The next morning was casual and allowed for a nice sleep in, well after the sun had risen and its warmth started to tempt us from our sleeping bags. After breakfast, we started up the north side of Saxifrage and soon gained the ridge. Up one peak, down to the saddle, and finally up to the summit and …. people! Martin thought he had spied another group near the summit, where we caught up to them. Sam, Olek, Julien, and I decided to descend the east face, while the others returned the way we came. I was jealous of their powdery descent while skiing down the crusty face. The four of us regrouped and skied back to the camp able to enjoy the slope that had caused so much trouble the day before. We worked on tans, enjoying lunch while the others in our group descended before heading onwards.

The ski up the the Oleg-Olds col was incredibly warm in the late afternoon sun, which just started nearing the horizon as we got to the col. Sam, Oleg, Julien, and Conrad ascended Oleg (almost Olek…..) before we went down on Place Glacier and set up camp. For the second night, my tentmates and I built a snow wall for my circus tent with a weak point – exactly where the wind came from. This time, however, we thought we had been smart and dug it deeper, so I had the ingenious idea to cut what I thought was a staircase down to the entrance. This wind tunnel provided a brisk breeze all for us all night.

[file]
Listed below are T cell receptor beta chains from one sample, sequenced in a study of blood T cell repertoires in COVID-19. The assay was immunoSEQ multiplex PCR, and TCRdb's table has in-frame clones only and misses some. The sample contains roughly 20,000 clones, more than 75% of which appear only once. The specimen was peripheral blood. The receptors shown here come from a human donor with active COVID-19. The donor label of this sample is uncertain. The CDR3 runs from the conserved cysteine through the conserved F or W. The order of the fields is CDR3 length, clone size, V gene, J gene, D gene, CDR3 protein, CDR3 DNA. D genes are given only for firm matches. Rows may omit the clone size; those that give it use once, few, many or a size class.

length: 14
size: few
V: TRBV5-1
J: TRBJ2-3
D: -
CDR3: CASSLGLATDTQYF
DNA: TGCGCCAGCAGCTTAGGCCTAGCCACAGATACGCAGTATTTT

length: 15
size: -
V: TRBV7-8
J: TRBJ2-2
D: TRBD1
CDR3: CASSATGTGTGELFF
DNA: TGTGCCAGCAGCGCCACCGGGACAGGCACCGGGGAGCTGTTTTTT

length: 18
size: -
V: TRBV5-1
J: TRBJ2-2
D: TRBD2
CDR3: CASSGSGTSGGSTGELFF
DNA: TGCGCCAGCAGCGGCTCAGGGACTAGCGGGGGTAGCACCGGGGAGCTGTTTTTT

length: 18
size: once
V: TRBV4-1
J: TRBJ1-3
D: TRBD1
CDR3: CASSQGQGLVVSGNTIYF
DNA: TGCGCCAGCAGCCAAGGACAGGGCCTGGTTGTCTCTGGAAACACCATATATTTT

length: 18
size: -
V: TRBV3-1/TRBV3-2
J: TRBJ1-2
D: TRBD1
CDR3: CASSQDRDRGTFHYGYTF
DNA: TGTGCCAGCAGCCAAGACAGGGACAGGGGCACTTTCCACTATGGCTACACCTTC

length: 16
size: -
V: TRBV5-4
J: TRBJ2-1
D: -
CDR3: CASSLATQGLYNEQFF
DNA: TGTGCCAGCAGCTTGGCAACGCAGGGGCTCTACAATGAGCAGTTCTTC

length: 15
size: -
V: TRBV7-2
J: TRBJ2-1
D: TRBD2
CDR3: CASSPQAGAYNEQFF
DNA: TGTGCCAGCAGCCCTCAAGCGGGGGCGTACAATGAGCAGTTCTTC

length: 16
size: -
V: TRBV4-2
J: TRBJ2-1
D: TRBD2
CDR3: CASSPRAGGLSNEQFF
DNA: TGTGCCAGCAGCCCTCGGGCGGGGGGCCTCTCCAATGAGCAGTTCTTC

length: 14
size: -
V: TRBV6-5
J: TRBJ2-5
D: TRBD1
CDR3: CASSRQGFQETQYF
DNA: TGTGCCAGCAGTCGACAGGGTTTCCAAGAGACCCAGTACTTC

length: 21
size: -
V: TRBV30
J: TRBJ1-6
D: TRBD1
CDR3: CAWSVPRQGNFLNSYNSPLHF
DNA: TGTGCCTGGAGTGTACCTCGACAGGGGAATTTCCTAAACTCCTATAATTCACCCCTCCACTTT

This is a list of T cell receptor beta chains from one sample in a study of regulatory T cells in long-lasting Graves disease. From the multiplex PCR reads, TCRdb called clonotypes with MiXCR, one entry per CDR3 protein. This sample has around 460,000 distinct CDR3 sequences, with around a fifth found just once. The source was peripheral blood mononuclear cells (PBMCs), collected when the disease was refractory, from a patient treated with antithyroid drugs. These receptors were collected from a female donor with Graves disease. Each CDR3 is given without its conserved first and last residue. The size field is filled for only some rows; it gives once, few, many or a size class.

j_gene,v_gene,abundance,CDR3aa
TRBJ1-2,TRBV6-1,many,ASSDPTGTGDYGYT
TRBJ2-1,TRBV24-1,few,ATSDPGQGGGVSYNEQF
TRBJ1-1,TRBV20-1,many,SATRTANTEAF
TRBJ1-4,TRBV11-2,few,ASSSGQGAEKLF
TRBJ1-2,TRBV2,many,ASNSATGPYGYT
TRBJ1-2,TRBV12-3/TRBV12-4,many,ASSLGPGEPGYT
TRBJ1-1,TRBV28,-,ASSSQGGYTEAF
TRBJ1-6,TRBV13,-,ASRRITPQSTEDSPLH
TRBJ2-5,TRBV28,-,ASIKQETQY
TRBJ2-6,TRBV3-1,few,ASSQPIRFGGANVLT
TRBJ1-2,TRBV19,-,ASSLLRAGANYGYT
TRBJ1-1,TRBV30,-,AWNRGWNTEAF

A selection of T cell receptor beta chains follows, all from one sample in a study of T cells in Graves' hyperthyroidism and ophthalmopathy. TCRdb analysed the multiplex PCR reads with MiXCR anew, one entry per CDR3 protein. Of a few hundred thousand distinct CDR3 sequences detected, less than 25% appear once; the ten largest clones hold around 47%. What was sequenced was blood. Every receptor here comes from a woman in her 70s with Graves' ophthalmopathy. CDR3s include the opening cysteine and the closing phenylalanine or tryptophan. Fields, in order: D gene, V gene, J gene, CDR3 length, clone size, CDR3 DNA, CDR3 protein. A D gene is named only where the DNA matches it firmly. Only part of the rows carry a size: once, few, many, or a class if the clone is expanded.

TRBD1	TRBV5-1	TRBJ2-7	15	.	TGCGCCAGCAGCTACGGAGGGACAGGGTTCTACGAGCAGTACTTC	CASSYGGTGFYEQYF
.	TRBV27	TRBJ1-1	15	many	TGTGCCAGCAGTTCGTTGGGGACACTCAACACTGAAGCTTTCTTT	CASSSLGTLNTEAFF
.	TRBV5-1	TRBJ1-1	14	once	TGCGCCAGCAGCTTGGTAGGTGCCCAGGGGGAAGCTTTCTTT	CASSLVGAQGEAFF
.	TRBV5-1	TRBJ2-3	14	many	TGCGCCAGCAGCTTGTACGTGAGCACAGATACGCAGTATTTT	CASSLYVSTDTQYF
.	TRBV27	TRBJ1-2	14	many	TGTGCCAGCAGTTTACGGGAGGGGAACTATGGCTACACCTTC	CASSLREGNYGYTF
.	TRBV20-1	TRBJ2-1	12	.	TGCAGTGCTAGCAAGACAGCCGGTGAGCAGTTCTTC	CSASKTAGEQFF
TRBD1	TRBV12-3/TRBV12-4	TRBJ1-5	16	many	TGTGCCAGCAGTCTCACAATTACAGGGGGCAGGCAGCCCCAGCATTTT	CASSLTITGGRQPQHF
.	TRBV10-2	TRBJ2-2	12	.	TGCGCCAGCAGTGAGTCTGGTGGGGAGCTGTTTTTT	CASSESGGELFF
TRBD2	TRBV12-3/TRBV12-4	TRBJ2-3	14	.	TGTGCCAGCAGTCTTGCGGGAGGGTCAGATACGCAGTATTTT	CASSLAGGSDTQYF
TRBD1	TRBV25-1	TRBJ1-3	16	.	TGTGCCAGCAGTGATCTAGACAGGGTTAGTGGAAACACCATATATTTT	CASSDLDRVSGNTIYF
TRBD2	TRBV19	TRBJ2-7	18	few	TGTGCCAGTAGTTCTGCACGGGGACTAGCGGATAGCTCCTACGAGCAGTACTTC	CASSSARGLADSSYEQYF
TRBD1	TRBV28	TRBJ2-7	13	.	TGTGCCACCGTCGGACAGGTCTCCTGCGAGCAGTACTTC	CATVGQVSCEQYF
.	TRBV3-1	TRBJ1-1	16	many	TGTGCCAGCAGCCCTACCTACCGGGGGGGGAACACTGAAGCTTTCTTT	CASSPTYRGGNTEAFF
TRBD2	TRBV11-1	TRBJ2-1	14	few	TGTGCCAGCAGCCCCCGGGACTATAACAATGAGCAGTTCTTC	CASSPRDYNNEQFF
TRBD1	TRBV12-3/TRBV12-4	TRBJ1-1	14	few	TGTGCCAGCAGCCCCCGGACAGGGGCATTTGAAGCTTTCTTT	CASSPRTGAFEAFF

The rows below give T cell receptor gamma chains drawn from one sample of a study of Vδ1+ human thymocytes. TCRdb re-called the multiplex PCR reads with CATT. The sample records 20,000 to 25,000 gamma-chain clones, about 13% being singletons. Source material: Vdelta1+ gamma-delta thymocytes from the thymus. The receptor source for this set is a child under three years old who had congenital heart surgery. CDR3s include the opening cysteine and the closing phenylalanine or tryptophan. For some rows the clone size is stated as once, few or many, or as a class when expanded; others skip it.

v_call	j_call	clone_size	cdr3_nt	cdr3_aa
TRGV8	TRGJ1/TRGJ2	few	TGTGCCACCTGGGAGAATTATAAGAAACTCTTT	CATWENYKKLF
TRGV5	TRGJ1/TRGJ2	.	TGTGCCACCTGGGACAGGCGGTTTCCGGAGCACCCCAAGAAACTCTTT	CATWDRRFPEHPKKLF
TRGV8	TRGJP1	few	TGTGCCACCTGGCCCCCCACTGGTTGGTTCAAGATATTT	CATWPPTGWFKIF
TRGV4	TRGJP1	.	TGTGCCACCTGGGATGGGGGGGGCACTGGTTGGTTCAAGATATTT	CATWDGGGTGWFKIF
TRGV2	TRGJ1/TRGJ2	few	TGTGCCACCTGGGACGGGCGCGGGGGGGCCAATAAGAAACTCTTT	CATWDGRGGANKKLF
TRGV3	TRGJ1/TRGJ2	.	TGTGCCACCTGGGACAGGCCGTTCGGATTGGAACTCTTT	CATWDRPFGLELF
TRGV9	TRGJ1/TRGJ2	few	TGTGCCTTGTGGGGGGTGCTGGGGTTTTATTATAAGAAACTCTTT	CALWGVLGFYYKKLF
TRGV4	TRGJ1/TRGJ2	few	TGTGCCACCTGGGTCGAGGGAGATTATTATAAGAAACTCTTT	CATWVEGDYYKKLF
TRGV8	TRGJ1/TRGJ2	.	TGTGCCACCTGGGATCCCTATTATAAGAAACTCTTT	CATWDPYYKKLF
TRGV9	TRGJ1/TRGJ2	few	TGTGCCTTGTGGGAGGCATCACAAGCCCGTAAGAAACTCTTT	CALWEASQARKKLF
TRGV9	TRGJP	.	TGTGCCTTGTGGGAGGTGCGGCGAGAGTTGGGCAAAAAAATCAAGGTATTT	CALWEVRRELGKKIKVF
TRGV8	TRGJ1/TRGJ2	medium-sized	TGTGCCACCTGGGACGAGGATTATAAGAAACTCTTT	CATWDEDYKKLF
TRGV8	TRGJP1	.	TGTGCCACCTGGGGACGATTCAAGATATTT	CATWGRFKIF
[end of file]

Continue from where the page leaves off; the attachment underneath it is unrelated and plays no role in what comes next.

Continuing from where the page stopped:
The next morning we again had a leisurely breakfast (it’s a holiday, after all) and most of us headed up towards Mount Olds. Sam, Julien, and Oleg opted to bag the summit (the 4th this trip!), while Conrad and I enjoyed two powdery runs before heading back to camp.

Panorama from 8000 ft peak. Saxifrage on left, Place Glacier to the right.

All packed up, we descended off of Place Glacier to a small lake at the head of Joffre Glacier, where we had lunch and refilled our water bottles. Up to this point, we had been relying on John Baldwin’s route from his guidebook, but now we followed his track right up to the insignificant, unnamed 8000 ft peak – the last of the ascent on this traverse. Summiting took a short bootpack up before we started our descent on a icy “pillow line.” Everyone chose their own adventure down this short slope – some sideslipping and others bootpacking.

Our descent was just in time – the blue skies of the past days had clouds moving in as we started our long run down from the alpine and down to the logging road. The warm weather made for heavy snow and some challenging skiing. The logging road was quite clear of alder and made for straightforward escape victoriously to the cars, as Sam and I tried to fashion alder as Easter bunny ears on our backpacks.

More photos here.

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2 Responses to North Joffre Creek Horseshoe Traverse – April 6-8

  1. Petra Klupkova says:

    thanks for the TR, Alfred! Here’s a link to my photos on flickr:

  2. Olek Splawinski says:

    Good job writing a thorough trip report! One thing worth mentioning is that food at the pony took forever! (almost 1 hour) I am seriously inclined to go to Mile One next time.